In February 2010, a labourer at D’Orsogna Limited was using a mincing machine that had a metal chute also known as a hopper, in which meat was fed into.
The employee placed 200kg of meat onto a hoist and checked the levels of meat being consumed by the hopper.
Upon inspection, the labourer noticed the meat was not reaching the mincing area. This prompted the worker to use his hand to push the meat down which resulted in him getting his finger stuck in the mincing area. He was subsequently required to have his finger amputated at the knuckle.
D’Orsogna LTD pleaded guilty in court for failing to provide and uphold a safe work environment for employees.
In a recent case, Harvest Freshcuts was told to pay over $50,000 when an employee lost two fingers in a vegetable slicer.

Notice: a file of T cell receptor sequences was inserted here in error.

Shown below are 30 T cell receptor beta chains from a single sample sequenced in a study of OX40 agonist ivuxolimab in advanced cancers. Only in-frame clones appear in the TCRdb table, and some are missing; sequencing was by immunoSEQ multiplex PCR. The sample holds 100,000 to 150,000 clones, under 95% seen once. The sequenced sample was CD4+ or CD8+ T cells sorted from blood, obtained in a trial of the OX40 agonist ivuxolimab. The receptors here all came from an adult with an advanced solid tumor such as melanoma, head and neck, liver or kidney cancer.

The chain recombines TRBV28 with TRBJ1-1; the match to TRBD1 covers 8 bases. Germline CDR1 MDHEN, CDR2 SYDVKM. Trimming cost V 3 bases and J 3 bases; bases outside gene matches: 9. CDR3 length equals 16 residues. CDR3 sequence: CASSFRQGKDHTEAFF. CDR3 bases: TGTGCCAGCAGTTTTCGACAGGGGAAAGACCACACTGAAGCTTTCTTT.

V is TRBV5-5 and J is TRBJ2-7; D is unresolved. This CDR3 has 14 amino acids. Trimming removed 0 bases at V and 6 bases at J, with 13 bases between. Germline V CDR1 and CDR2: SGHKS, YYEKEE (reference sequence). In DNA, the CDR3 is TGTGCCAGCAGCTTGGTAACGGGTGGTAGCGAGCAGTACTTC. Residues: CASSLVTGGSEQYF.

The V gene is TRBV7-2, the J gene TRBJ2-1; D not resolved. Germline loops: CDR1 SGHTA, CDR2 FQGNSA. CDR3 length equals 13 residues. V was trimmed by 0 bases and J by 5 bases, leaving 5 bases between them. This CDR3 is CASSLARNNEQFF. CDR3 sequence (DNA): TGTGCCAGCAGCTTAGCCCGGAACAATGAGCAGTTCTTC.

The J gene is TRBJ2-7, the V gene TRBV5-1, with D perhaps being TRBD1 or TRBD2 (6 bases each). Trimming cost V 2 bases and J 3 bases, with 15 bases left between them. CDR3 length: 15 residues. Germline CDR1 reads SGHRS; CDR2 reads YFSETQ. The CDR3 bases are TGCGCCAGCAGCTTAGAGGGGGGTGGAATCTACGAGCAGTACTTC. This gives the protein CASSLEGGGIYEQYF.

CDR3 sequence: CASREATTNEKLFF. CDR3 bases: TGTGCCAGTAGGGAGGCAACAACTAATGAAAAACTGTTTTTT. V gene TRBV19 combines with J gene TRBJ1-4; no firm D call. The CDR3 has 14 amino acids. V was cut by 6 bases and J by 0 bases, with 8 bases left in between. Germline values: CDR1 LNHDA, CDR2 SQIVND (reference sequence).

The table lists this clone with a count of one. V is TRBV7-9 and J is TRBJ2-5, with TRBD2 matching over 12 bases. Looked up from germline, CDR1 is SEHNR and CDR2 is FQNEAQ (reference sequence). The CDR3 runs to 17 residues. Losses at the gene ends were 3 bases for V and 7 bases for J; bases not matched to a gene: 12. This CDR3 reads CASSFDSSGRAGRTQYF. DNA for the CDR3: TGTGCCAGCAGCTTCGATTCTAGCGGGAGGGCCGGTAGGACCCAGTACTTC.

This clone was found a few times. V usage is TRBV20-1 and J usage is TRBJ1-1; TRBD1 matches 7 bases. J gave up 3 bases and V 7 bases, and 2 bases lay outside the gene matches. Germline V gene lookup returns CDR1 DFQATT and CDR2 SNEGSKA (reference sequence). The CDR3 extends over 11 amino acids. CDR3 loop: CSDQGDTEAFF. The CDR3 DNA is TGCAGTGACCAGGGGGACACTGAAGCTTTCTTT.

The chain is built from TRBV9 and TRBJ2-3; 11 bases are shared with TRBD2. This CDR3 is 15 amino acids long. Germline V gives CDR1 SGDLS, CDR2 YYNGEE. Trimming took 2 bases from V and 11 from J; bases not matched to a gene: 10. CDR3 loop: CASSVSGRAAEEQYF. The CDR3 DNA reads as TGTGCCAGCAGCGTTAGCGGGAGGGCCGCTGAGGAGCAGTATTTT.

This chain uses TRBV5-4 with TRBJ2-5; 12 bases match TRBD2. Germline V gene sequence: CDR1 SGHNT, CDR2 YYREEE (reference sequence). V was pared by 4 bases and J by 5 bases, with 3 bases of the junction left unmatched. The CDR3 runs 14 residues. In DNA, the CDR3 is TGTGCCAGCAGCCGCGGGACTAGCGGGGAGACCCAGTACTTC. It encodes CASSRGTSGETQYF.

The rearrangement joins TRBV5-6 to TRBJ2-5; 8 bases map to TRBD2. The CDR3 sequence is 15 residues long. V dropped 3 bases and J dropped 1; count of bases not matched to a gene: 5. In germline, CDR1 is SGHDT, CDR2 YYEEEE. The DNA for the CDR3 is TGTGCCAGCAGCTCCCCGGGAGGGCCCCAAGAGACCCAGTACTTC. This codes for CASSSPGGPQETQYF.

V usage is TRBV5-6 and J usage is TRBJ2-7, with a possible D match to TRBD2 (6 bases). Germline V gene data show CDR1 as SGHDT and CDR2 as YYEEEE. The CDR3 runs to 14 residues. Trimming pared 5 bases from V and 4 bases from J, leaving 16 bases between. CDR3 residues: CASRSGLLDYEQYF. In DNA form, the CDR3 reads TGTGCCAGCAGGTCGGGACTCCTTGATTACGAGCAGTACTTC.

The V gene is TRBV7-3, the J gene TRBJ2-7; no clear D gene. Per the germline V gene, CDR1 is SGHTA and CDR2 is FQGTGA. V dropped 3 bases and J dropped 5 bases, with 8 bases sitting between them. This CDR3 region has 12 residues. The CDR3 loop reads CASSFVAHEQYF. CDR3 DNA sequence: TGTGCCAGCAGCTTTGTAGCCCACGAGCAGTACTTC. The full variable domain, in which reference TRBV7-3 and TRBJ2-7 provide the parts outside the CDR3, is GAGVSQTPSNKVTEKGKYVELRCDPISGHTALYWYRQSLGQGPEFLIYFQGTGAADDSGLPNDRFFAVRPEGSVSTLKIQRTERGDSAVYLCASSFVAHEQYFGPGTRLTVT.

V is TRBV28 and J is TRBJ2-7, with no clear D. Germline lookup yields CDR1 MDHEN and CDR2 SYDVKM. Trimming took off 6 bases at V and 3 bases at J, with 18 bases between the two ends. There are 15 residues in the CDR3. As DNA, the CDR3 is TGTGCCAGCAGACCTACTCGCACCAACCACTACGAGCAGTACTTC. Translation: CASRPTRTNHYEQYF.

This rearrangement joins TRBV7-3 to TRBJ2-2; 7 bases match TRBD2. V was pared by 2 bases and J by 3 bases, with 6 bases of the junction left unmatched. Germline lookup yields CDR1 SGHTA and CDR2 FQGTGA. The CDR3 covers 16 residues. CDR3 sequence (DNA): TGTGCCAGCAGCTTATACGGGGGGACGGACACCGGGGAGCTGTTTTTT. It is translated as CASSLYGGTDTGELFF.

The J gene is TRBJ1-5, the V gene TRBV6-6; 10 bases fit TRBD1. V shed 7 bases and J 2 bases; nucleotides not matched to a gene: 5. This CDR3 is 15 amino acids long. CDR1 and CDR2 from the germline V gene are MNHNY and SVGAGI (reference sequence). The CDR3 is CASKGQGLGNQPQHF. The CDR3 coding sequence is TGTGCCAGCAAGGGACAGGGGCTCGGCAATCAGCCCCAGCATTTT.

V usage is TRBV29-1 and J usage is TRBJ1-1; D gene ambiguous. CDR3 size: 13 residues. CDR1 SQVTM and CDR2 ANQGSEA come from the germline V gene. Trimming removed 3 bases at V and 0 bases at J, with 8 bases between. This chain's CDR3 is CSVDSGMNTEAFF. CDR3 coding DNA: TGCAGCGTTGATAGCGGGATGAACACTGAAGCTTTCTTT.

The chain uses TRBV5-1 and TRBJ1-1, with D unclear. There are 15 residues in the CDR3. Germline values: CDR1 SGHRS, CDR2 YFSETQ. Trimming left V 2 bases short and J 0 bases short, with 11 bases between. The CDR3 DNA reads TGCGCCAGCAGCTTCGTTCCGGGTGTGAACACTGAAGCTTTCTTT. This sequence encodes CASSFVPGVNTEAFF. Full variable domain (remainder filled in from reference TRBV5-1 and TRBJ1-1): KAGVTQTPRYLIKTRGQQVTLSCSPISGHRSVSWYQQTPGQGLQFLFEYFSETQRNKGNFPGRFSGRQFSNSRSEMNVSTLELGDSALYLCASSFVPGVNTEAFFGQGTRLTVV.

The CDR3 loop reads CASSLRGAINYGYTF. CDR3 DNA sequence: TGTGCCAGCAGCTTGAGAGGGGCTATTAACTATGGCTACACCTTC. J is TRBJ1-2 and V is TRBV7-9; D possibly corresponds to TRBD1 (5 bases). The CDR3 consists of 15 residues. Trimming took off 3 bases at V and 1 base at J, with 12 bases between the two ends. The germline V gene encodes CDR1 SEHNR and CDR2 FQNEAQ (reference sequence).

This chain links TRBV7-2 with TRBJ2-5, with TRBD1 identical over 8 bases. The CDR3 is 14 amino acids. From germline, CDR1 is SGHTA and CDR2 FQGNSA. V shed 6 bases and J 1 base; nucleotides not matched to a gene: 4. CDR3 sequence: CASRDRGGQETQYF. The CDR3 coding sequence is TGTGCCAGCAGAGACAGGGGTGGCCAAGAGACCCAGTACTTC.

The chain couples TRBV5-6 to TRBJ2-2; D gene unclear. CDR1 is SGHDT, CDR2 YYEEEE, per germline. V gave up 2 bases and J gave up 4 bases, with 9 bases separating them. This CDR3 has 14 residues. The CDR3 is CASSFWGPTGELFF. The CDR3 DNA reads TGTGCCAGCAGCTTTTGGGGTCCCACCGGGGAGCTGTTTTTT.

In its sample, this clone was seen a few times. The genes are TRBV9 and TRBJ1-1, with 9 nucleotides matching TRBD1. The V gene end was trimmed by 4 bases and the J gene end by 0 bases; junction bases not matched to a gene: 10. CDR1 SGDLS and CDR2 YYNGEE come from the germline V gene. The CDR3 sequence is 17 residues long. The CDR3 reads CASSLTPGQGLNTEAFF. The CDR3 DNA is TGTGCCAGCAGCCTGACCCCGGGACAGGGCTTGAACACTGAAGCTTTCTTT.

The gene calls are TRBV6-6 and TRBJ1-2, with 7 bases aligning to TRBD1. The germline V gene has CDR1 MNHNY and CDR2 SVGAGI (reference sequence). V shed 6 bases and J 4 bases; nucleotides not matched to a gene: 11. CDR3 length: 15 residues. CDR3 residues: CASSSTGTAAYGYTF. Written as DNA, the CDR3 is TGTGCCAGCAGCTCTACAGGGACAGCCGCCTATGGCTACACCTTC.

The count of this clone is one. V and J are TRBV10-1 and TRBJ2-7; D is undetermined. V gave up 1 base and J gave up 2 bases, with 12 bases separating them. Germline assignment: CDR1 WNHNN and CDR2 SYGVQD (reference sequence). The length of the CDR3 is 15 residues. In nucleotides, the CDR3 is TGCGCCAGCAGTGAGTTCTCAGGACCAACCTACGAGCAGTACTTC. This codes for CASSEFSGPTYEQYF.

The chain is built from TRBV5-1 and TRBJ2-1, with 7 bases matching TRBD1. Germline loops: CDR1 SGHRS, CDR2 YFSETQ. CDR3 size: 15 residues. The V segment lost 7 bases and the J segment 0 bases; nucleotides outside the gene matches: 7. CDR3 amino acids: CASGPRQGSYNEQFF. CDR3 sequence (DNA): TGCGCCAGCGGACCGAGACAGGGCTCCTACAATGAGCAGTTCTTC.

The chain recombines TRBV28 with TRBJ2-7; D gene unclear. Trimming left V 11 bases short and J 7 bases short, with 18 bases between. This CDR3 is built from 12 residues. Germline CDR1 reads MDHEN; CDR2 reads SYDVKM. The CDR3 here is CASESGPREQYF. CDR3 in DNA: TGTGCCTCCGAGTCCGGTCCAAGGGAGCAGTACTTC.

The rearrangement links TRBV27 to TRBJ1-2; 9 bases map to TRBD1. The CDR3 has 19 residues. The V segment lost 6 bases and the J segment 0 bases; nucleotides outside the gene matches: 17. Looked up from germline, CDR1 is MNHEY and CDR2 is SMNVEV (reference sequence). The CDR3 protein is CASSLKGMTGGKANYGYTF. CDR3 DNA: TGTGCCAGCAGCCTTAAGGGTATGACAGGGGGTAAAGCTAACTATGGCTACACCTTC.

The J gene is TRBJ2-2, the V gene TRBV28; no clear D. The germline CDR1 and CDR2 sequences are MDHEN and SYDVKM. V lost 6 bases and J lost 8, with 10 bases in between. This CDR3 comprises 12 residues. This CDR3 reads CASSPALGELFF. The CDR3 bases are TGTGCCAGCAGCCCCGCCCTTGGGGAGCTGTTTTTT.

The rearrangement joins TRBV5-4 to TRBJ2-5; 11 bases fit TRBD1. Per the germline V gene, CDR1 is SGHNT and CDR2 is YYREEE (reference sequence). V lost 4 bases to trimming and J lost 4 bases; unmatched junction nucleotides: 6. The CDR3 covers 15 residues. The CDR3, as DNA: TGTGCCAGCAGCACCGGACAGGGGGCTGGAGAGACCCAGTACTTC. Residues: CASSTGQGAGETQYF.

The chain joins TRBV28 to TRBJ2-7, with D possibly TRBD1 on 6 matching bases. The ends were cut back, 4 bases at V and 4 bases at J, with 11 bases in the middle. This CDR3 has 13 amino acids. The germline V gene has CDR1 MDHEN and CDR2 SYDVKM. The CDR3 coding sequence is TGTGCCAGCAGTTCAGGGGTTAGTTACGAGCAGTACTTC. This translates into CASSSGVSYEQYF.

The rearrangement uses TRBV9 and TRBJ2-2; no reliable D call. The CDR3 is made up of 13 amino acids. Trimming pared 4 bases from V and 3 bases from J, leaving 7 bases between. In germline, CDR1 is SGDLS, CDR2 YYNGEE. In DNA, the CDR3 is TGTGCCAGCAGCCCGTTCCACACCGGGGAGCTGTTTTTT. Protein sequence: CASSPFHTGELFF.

WorkSafe executive director Ian Munns said “It’s disappointing that the message evidently still has not gotten through that it is never safe to allow the moving parts of machinery to remain operational when workers may have to make adjustments or perform maintenance,”
“Subsequent to this incident, the employer installed a safe system of work for this mincer that cost less than $3000 – far less than the total $11,548 the company ended up paying in a fine and costs.”
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